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What to know about the latest bird flu outbreak in the U.S.

Cow Milk
Published Apr 16, 2024

Tridge summary

Recent outbreaks of avian flu have been reported across the United States, affecting a Michigan poultry facility, a Texas egg producer, and for the first time, dairy cows, with a human case linked to a mammal. Despite these incidents, the CDC asserts that the public risk remains low, noting that the virus, Type A H5N1, is not new and has been spreading among animals globally since 2020. Nearly 900 human cases have been recorded in the last two decades, with symptoms similar to other flus and no evidence of human-to-human transmission. The economic impact, particularly on the egg and beef markets, is a concern, with potential for higher consumer prices and industry reputational damage. However, the egg industry remains stable despite the culling of nearly 2 million birds in Texas, thanks to a large population of egg-laying hens and a recent decrease in wholesale egg prices.
Disclaimer: The above summary was generated by Tridge's proprietary AI model for informational purposes.

Original content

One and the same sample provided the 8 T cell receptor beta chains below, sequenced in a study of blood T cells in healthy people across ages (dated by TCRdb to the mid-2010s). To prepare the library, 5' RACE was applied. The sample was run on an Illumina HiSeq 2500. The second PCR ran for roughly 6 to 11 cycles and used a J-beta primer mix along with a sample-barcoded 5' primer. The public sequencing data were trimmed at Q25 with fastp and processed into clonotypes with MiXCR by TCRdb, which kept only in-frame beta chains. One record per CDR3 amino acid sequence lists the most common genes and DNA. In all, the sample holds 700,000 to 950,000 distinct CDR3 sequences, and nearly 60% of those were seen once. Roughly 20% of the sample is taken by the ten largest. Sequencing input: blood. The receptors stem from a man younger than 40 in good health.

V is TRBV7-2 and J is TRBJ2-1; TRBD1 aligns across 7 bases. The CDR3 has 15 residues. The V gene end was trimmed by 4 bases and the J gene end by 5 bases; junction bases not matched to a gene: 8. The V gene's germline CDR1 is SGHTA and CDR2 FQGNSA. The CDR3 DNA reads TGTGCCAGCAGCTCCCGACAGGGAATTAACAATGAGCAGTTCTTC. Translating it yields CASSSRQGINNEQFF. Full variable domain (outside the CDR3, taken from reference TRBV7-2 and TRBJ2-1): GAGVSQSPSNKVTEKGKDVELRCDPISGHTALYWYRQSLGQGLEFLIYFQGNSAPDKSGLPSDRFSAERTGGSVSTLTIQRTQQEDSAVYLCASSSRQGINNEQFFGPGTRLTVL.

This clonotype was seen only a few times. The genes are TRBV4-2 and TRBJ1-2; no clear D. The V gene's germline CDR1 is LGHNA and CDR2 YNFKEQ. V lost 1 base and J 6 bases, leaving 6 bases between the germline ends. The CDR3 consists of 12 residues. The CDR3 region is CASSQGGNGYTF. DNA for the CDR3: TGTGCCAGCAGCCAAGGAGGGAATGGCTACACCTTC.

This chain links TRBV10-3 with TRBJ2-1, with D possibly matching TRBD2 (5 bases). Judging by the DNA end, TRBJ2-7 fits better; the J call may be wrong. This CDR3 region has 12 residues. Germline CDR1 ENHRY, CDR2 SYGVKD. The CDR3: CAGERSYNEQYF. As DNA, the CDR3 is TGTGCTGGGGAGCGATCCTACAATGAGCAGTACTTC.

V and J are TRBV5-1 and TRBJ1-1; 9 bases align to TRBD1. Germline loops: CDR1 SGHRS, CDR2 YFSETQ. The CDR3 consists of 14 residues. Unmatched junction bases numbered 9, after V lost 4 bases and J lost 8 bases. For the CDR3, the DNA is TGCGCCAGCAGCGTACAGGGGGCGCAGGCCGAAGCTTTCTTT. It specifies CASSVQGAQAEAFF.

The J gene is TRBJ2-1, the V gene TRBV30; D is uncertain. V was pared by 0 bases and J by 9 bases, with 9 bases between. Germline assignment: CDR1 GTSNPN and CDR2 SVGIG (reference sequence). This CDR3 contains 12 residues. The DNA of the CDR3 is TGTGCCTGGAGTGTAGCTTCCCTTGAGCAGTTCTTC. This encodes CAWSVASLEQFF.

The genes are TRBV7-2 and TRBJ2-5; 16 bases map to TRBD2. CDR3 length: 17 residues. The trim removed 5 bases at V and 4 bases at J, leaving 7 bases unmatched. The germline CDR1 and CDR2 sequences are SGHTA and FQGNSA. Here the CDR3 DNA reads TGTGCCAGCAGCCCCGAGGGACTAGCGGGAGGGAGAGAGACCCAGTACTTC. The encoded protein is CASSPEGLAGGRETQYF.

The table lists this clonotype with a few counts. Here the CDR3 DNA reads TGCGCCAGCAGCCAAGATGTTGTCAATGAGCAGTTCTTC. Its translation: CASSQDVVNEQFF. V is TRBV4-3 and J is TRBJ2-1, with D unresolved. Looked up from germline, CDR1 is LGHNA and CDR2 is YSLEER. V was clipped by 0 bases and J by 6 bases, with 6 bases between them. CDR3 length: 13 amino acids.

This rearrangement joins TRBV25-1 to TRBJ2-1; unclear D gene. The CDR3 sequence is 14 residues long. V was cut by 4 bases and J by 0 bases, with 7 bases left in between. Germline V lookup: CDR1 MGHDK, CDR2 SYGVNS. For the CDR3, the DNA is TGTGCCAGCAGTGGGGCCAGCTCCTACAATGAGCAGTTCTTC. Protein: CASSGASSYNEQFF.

ATLANTA (AP) — A poultry facility in Michigan and egg producer in Texas both recently reported outbreaks of avian flu. The latest developments on the virus also include infected dairy cows and the first known instance of a human catching bird flu from a mammal. Although health officials say the risk to the public remains low, there is rising concern, emerging in part from news that the largest producer of fresh eggs in the United States reported an outbreak. Here are some key things to know about the disease. What Are Experts Saying? Dr. Mandy Cohen, the director of the Centers for Disease Control and Prevention, told The Associated Press on April 3 that the agency is taking bird flu seriously, but stressed that the virus has already been well studied. “The fact that it is in cattle now definitely raises our concern level,” Cohen said, noting that it means farmworkers who work with cattle — and not just those working with birds — may need to take precautions. The good news is that ...
Source: Agrinews
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